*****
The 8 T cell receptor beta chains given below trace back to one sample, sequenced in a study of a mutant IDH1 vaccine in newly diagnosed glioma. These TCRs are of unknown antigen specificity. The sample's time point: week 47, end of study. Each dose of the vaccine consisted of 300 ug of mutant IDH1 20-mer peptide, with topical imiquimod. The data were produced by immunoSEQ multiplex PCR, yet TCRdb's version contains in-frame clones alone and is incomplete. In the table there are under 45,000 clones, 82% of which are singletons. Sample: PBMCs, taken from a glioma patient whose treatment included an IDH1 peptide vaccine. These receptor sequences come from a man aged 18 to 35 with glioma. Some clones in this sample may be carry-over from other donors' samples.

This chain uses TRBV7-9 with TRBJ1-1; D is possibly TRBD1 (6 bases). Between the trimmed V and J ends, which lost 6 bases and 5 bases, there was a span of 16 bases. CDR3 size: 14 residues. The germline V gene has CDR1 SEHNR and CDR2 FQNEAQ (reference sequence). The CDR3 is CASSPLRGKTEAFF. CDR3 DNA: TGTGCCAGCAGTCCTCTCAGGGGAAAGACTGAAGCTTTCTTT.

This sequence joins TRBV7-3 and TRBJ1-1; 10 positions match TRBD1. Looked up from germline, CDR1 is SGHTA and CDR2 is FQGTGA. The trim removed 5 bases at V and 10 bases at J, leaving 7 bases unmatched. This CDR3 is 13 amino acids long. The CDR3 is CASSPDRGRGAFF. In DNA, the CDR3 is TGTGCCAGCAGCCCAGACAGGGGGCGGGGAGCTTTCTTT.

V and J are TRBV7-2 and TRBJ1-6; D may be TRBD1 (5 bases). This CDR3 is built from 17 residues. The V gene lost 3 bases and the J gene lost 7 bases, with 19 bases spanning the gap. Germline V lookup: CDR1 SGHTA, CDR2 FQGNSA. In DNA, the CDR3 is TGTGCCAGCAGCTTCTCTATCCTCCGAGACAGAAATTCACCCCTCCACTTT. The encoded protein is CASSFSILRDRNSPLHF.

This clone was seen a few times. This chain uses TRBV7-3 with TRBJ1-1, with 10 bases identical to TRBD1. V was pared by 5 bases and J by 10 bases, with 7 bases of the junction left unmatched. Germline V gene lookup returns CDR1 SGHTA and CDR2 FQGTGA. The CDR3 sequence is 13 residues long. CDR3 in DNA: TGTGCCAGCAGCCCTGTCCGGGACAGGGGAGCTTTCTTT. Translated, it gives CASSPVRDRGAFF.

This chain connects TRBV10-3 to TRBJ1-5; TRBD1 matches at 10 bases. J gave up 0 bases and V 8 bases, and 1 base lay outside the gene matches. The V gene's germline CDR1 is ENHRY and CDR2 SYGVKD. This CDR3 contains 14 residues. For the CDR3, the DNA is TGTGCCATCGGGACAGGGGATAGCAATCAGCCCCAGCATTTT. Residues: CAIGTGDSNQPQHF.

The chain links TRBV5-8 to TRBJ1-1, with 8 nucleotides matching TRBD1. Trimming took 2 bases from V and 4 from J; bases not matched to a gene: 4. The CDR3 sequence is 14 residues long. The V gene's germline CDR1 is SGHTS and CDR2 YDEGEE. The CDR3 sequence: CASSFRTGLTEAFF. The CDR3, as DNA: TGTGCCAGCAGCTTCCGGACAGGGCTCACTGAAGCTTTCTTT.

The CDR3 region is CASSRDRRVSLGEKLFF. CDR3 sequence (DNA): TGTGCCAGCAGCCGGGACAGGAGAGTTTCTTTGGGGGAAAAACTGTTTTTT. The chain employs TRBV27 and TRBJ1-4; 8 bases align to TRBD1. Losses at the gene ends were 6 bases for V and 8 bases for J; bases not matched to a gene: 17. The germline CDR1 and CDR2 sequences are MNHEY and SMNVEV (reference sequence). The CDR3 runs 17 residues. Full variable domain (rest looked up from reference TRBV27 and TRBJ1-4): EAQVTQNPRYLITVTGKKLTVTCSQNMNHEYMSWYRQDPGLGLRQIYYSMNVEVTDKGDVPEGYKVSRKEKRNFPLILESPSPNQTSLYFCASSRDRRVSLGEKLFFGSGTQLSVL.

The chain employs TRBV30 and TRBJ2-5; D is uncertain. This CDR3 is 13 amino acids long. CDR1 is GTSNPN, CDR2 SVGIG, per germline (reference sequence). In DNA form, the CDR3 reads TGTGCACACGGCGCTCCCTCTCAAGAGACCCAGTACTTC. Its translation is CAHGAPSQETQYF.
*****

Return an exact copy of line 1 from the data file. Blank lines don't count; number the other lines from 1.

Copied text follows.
The 8 T cell receptor beta chains given below trace back to one sample, sequenced in a study of a mutant IDH1 vaccine in newly diagnosed glioma. These TCRs are of unknown antigen specificity. The sample's time point: week 47, end of study. Each dose of the vaccine consisted of 300 ug of mutant IDH1 20-mer peptide, with topical imiquimod. The data were produced by immunoSEQ multiplex PCR, yet TCRdb's version contains in-frame clones alone and is incomplete. In the table there are under 45,000 clones, 82% of which are singletons. Sample: PBMCs, taken from a glioma patient whose treatment included an IDH1 peptide vaccine. These receptor sequences come from a man aged 18 to 35 with glioma. Some clones in this sample may be carry-over from other donors' samples.